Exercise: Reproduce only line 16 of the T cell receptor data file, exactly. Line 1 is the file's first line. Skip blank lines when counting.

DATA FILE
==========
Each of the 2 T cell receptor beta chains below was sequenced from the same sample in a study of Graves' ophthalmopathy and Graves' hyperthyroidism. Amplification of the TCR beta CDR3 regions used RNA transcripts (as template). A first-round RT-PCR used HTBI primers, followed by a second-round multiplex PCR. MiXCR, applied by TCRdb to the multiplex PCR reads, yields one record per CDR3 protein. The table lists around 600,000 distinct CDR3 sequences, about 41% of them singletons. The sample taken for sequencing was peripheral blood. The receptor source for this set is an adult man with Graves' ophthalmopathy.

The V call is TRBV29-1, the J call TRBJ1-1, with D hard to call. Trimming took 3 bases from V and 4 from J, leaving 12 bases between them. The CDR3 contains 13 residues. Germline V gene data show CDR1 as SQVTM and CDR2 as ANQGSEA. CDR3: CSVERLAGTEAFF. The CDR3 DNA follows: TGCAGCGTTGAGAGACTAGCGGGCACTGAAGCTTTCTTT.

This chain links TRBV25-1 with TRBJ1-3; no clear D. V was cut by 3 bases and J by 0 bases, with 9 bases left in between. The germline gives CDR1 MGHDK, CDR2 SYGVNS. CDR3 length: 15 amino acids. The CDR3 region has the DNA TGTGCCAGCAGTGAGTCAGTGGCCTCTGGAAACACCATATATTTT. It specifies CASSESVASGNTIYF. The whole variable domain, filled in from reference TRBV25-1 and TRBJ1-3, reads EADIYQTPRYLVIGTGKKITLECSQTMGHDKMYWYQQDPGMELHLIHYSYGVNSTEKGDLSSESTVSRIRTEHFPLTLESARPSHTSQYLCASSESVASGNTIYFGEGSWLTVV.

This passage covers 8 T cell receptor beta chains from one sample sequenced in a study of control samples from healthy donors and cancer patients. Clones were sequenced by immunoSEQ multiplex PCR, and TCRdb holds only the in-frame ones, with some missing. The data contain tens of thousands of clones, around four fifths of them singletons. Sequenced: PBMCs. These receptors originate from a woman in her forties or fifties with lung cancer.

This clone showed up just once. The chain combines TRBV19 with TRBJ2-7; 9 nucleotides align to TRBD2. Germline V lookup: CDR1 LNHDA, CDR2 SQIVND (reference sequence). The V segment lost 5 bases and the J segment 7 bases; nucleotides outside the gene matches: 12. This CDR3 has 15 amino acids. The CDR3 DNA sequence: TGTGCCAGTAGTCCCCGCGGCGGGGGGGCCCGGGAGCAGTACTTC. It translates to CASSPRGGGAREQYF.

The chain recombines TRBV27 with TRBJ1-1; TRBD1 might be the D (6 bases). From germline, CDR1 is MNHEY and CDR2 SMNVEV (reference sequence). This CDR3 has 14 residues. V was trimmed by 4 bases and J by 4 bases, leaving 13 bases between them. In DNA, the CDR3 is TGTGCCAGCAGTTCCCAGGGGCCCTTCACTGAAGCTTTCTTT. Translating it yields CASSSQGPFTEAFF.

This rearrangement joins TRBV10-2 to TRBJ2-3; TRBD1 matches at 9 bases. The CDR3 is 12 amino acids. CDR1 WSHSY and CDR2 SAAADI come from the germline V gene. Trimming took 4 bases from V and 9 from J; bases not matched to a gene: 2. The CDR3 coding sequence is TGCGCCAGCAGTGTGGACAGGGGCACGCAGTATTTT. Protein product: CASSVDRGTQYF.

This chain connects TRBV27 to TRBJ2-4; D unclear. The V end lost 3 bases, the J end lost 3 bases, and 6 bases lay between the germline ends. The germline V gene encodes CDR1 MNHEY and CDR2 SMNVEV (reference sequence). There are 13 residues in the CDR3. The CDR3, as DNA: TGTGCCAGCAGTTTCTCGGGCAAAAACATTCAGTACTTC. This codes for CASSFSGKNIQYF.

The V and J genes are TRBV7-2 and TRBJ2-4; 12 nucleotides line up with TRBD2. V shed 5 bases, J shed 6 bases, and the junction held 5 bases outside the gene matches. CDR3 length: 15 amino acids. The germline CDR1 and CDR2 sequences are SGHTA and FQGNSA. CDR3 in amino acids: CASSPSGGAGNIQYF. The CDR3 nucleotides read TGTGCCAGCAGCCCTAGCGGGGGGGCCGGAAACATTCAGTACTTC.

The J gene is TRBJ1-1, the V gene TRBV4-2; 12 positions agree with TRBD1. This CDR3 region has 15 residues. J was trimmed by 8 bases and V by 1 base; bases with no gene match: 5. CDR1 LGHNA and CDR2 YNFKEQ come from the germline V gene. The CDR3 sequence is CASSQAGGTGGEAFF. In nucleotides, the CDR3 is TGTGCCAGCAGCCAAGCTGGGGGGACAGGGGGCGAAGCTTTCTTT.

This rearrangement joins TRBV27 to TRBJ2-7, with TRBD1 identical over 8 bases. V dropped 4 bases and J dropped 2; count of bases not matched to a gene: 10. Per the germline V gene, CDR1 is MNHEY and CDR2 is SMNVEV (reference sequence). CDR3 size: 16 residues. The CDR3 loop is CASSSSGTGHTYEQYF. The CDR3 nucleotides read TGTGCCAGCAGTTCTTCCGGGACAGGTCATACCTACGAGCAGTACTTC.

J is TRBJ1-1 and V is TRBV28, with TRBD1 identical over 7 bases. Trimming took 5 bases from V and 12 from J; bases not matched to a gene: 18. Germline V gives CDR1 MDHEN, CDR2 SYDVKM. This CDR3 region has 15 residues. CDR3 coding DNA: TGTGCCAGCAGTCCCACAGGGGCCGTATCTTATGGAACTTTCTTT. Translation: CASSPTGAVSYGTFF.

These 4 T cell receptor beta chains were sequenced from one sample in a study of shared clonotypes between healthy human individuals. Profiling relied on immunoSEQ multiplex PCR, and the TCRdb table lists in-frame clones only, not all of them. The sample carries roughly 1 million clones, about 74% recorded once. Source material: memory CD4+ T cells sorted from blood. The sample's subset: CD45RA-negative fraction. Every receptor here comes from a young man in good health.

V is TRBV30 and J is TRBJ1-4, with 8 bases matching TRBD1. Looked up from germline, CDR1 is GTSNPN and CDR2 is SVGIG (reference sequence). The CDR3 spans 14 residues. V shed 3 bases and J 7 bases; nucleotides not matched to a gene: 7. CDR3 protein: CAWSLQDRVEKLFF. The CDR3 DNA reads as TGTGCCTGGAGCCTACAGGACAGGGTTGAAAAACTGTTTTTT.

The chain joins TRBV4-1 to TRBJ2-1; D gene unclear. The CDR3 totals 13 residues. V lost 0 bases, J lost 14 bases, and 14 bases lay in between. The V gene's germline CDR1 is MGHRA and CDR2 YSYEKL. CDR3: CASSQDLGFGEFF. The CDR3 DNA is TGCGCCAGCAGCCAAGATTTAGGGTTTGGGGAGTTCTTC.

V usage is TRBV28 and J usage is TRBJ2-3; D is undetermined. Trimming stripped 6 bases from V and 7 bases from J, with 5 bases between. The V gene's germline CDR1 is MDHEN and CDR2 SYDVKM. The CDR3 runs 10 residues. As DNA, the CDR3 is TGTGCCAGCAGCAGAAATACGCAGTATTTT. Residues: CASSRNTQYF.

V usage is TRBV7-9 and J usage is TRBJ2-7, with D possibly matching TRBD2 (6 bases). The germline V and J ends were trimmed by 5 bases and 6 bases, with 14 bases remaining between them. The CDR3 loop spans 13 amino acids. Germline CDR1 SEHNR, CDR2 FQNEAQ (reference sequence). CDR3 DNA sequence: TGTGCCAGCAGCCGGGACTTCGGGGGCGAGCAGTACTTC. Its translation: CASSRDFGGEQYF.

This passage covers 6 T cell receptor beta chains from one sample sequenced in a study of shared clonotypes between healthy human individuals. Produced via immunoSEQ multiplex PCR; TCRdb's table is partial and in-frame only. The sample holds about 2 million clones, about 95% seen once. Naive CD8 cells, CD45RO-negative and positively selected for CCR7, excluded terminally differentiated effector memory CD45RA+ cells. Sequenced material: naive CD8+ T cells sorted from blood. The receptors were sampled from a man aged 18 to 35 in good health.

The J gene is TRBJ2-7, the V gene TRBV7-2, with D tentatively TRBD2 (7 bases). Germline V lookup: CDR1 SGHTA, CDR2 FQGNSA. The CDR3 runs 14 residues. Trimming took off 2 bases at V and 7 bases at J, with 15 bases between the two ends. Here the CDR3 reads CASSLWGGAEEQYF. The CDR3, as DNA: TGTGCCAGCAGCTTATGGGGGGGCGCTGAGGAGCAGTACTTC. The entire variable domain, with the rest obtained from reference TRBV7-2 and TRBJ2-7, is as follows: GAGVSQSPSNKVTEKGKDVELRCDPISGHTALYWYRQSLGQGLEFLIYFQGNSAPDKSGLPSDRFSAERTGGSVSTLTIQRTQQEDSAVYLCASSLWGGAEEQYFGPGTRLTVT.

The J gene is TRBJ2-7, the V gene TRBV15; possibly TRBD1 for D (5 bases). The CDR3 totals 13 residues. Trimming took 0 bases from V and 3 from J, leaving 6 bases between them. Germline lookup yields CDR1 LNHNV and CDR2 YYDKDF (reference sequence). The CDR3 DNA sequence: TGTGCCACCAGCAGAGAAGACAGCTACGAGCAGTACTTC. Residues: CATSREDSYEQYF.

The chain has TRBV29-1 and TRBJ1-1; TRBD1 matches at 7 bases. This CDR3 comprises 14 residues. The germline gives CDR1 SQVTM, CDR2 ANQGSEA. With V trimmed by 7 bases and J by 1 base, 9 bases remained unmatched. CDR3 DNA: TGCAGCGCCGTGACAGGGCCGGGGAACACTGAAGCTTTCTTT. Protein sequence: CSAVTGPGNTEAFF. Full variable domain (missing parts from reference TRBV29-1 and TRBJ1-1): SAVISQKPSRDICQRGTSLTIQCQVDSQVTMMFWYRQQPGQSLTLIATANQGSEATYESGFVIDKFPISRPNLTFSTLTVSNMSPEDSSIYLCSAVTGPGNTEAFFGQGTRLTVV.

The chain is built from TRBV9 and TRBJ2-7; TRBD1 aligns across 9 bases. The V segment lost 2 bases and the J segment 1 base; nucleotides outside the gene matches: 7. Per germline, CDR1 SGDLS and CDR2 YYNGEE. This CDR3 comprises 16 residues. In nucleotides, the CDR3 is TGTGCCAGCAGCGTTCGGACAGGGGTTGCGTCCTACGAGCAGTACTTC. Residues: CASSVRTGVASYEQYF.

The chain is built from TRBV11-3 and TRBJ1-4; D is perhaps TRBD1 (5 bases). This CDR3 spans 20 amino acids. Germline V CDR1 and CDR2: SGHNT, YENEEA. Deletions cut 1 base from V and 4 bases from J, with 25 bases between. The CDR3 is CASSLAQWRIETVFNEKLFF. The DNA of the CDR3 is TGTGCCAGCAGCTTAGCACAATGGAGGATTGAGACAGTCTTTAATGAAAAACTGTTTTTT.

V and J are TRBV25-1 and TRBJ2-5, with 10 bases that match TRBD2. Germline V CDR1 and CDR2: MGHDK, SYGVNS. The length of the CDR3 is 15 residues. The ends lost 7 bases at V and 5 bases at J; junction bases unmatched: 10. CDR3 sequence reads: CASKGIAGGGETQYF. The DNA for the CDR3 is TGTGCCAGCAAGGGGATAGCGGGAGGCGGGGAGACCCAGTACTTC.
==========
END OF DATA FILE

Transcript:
V usage is TRBV28 and J usage is TRBJ2-3; D is undetermined. Trimming stripped 6 bases from V and 7 bases from J, with 5 bases between. The V gene's germline CDR1 is MDHEN and CDR2 SYDVKM. The CDR3 runs 10 residues. As DNA, the CDR3 is TGTGCCAGCAGCAGAAATACGCAGTATTTT. Residues: CASSRNTQYF.